Let $X_1$ and $X_2$ be a random sample from the geometric distribution with $Pr(X_i=j)=p(1-p)^{j-1}$ for $i = 1, 2$, $j = 1, 2, \ldots$ and $0<p<1$.

Which statistics $T(X)$ could be an unbiased estimator for $\frac{p}{(1+p)}$?

My attempt: Let $T(X)$ be the required unbiased estimator. Then, $E(T(X))=\frac{p}{(1+p)}$ and $$ \sum T(j)p(1-p)^{j-1}=p(1+p)^{-1}=p(1-p+p^{2}-p^{3}+...) \\ \sum T(j)(1-p)^{j-1}=(1-p+p^{2}-p^{3}+...) $$

Can we find the estimator by comparing the two sides of above equation? If not, how can we find the required unbiased estimator?

As it is said that $X$ is a random sample of size $2$, should we consider the joint pmf while finding the unbiased estimator?

  • 2
    $\begingroup$ That summation should be actually $\sum_{j=1}^{\infty} T(j)(1-p)^{j-1}$ instead of $\sum_{j=1}^{\infty} T(X)(1-p)^{j-1}$. $\endgroup$ – Marcelo Ventura May 30 '16 at 18:07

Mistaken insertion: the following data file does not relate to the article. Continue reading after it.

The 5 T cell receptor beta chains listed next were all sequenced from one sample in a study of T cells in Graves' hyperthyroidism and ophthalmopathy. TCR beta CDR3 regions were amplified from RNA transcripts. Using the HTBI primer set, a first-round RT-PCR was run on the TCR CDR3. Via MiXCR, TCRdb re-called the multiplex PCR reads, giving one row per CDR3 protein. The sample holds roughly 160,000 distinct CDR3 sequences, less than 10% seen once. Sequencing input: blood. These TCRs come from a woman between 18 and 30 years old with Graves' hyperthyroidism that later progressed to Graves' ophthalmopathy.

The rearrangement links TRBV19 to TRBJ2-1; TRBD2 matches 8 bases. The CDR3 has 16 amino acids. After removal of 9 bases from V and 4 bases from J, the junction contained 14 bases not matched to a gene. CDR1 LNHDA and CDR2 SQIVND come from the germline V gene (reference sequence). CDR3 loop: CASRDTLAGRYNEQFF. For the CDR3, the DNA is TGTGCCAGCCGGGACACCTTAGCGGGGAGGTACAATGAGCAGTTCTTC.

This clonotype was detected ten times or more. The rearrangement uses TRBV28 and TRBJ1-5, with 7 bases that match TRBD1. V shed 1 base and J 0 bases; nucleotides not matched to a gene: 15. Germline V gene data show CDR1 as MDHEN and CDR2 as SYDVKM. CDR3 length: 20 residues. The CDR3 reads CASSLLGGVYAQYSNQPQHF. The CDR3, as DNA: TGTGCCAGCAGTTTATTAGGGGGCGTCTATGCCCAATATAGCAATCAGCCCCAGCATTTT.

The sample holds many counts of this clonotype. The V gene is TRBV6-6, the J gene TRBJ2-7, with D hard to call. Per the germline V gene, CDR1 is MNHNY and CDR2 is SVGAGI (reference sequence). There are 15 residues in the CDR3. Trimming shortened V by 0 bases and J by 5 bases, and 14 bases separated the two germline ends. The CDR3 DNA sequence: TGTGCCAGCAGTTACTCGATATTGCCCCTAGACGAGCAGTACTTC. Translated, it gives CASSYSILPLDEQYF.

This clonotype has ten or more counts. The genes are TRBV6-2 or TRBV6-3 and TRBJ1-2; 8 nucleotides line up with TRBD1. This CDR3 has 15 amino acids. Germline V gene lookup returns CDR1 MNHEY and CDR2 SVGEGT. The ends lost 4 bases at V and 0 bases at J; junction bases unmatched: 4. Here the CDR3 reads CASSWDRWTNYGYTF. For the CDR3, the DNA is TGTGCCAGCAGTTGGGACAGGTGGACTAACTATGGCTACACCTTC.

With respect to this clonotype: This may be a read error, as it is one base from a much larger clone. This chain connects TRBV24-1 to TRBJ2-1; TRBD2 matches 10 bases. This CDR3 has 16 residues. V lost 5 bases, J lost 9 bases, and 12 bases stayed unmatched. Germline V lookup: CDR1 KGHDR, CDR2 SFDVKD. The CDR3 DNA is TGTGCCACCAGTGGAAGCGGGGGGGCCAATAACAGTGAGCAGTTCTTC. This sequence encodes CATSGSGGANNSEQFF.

• 1
    $\begingroup$ Recall the definition of expected value (to correct your formulas) and use $q=1-p$. $\endgroup$ – Viktor May 30 '16 at 18:12
  • $\begingroup$ Since the pgf of this geometric pmf is $E(s^X)=\frac{ps}{1-(1-p)s}$, setting $\frac{ps}{1-(1-p)s}=\frac{p}{1+p}$ gives $s=\frac{1}{2}$. Hence an unbiased estimator based on two observations is simply $\frac{2^{-X_1}+2^{-X_2}}{2}$. $\endgroup$ – StubbornAtom Jun 1 at 14:55

Following your lines, for just one observation X, you can get $$ \sum_{x=1}^{\infty} T(x) p (1-p)^{x-1} = p (1+p)^{-1} \\ \sum_{x=1}^{\infty} T(x) (1-p)^{x-1} = (1+p)^{-1} \\ \sum_{x=1}^{\infty} T(x) (1-p)^{x-1} (1+p) = 1. $$

So, any $T(x)$ that satisfy that last equation will be enough, like, for instance, $t(x) := 2^{-x}(1-p)^{-x+1} (1+p)^{-1}$, since $$ \sum_{x=1}^{\infty} t(x) (1-p)^{x-1} (1+p) = \sum_{x=1}^{\infty} 2^{-x}(1-p)^{-x+1} (1+p)^{-1} (1-p)^{x-1} (1+p) = \sum_{x=1}^{\infty} 2^{-x} = 1 $$ and, once you have $t$, you can use it with both $X_1$ and $X_2$ and take their average $$ T(X_1,X_2) = \frac{t(X_1)+t(X_2)}{2}, $$ for $$ E(T(X_1,X_2)) = E\left(\frac{t(X_1)+t(X_2)}{2}\right) = \frac{E(t(X_1))+E(t(X_2))}{2} = \frac{\frac{p}{1-p}+\frac{p}{1-p}}{2} = \frac{p}{1-p}. $$

That way, you will not need to deal with joint pmf's.


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